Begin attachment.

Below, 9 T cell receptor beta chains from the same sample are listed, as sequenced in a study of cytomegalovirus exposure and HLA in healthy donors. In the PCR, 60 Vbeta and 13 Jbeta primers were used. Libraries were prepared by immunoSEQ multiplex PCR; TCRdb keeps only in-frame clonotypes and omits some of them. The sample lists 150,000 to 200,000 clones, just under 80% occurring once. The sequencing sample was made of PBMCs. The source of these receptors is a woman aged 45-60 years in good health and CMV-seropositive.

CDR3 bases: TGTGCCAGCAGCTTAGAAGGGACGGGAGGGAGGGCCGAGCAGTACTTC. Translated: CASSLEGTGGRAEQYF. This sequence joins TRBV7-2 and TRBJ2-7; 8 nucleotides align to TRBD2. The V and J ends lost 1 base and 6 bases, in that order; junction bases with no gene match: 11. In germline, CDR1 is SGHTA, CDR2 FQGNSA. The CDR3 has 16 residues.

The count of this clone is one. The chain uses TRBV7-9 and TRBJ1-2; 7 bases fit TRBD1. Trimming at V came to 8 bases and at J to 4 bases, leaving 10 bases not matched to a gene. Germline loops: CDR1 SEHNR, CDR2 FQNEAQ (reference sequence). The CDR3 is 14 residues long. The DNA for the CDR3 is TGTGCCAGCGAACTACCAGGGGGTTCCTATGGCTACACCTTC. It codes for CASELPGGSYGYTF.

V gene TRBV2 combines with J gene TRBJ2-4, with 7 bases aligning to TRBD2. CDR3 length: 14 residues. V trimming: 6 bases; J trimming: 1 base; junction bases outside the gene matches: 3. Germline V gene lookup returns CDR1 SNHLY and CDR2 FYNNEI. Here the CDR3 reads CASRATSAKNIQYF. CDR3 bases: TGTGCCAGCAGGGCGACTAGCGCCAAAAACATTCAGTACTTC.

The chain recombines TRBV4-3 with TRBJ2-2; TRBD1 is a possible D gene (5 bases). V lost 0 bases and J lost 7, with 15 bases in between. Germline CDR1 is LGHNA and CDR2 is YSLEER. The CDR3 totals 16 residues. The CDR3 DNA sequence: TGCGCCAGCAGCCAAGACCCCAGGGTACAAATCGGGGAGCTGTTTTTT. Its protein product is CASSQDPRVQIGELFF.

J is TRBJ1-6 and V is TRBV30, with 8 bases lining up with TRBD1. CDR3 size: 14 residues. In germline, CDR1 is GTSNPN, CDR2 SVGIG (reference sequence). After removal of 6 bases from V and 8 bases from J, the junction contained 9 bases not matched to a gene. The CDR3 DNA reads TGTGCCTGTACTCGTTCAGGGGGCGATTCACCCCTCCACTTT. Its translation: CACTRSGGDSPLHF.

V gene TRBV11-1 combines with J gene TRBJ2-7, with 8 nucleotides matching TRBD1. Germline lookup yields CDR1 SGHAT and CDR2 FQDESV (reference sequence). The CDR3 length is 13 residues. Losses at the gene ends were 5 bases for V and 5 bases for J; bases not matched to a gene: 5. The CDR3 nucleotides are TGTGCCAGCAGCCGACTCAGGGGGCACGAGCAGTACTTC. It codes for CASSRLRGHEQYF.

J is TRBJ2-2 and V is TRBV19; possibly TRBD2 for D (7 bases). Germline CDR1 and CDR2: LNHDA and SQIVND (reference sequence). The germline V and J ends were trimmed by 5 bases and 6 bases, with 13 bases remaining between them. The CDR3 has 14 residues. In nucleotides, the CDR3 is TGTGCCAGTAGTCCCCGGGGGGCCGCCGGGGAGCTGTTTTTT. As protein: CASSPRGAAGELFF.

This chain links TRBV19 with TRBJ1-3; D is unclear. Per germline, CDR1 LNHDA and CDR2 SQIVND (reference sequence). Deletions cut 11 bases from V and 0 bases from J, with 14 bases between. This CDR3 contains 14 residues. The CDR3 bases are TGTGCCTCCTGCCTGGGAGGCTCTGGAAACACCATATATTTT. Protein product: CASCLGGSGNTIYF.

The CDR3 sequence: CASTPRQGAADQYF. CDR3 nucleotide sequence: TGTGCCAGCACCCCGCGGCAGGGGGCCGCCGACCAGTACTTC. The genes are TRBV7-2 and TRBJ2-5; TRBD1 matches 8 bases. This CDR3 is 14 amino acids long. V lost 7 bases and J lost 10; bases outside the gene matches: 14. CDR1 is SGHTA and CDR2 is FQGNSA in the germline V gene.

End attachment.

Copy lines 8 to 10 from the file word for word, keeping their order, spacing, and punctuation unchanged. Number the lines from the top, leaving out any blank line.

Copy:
J is TRBJ2-2 and V is TRBV19; possibly TRBD2 for D (7 bases). Germline CDR1 and CDR2: LNHDA and SQIVND (reference sequence). The germline V and J ends were trimmed by 5 bases and 6 bases, with 13 bases remaining between them. The CDR3 has 14 residues. In nucleotides, the CDR3 is TGTGCCAGTAGTCCCCGGGGGGCCGCCGGGGAGCTGTTTTTT. As protein: CASSPRGAAGELFF.

This chain links TRBV19 with TRBJ1-3; D is unclear. Per germline, CDR1 LNHDA and CDR2 SQIVND (reference sequence). Deletions cut 11 bases from V and 0 bases from J, with 14 bases between. This CDR3 contains 14 residues. The CDR3 bases are TGTGCCTCCTGCCTGGGAGGCTCTGGAAACACCATATATTTT. Protein product: CASCLGGSGNTIYF.

The CDR3 sequence: CASTPRQGAADQYF. CDR3 nucleotide sequence: TGTGCCAGCACCCCGCGGCAGGGGGCCGCCGACCAGTACTTC. The genes are TRBV7-2 and TRBJ2-5; TRBD1 matches 8 bases. This CDR3 is 14 amino acids long. V lost 7 bases and J lost 10; bases outside the gene matches: 14. CDR1 is SGHTA and CDR2 is FQGNSA in the germline V gene.